- The Washington Times - Thursday, March 20, 2008

Arthur Miller Festival

Arena Stage and Theater J’s tribute to a giant of American dramatic literature. Anchoring the festival are three of Miller’s plays: “The Price” at Theater J and Arena’s repertory performances of “Death of a Salesman” and “A View from the Bridge” (see Theater listings). Rounding it out are film screenings, discussions and readings listed here. Various venues. Through May 19. Free unless otherwise noted. www.arenastage.org, www.theaterj.org

• Theater J post-matinee discussion: “America’s Aging Crisis: Elder Care Abuse and the Politics of Neglect.” A discussion of care of the elderly that picks up on themes in “The Price.” Theater J, 1529 16th St. NW. Following 3 p.m. performance of “The Price.” March 23.

• Tuesday readings at Theater J, 1529 16th St. NW, unless otherwise noted. All at 7:30 p.m., all pay-what-you-can: “The Crucible,” March 25; “The Creation of the World” (at The Theatre Lab, 733 Eighth St. NW), April 1; “Playing for Time,” April 8.

• Theater J post-matinee discussion: “Judging an Artist’s Work in the Wake of Stunning Revelations: Arthur, Woody, Pablo, Truman and Others.” A discussion with Artistic Director Ari Roth on whether and how opinions of artists’ works are altered by revelations about their personal lives. Theater J, 1529 16th St. NW. Following 3 p.m. performance of “The Price.” March 30.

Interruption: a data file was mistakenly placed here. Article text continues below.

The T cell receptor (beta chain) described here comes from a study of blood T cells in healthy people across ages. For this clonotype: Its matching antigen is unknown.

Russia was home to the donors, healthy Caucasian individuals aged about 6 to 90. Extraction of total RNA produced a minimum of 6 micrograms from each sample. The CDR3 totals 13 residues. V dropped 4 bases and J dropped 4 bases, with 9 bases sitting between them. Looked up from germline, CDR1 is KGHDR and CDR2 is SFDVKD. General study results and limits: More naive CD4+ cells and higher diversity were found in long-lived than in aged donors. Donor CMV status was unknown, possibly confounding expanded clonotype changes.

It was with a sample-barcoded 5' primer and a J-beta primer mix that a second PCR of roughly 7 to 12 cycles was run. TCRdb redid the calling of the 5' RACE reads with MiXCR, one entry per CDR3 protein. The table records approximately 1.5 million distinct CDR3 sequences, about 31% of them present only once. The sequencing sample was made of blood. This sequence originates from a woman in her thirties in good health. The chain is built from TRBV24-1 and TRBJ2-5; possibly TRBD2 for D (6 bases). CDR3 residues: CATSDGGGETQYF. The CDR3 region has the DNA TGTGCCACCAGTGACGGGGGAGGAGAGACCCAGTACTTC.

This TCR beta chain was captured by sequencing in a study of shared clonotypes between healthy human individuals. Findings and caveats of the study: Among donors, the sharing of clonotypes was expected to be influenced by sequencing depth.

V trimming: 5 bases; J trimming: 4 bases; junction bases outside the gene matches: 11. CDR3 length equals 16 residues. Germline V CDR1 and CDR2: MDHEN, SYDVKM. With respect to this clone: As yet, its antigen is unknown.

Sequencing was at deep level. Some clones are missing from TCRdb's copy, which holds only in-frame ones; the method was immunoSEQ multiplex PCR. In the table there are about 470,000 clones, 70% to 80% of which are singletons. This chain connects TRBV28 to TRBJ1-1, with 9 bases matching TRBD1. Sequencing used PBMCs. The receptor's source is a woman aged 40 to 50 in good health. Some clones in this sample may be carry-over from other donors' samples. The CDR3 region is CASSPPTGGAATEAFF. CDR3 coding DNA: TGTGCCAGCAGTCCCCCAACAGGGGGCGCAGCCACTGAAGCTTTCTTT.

• Arena salon: Conversation on Miller with Arena’s Artistic Director Molly Smith, “A View from the Bridge” director Daniel Aukin, “Death of a Salesman” director Timothy Bond and the audience. Arena Stage Crystal City, 1800 S. Bell St., Arlington. 7 p.m. March 31. $3 for the general public, free to Arena Stage subscribers and donors. Reservations through Arena Stage Sales Office, 202/488-3300.

• Theater J post-matinee discussion: “Siblings and the Aging Parent.” More on family relationships as reflected in “The Price.” With Dr. David Scharff of the Washington Psychoanalytic Society. Theater J, 1529 16th St. NW. Following 3 p.m. performance of “The Price.” April 6.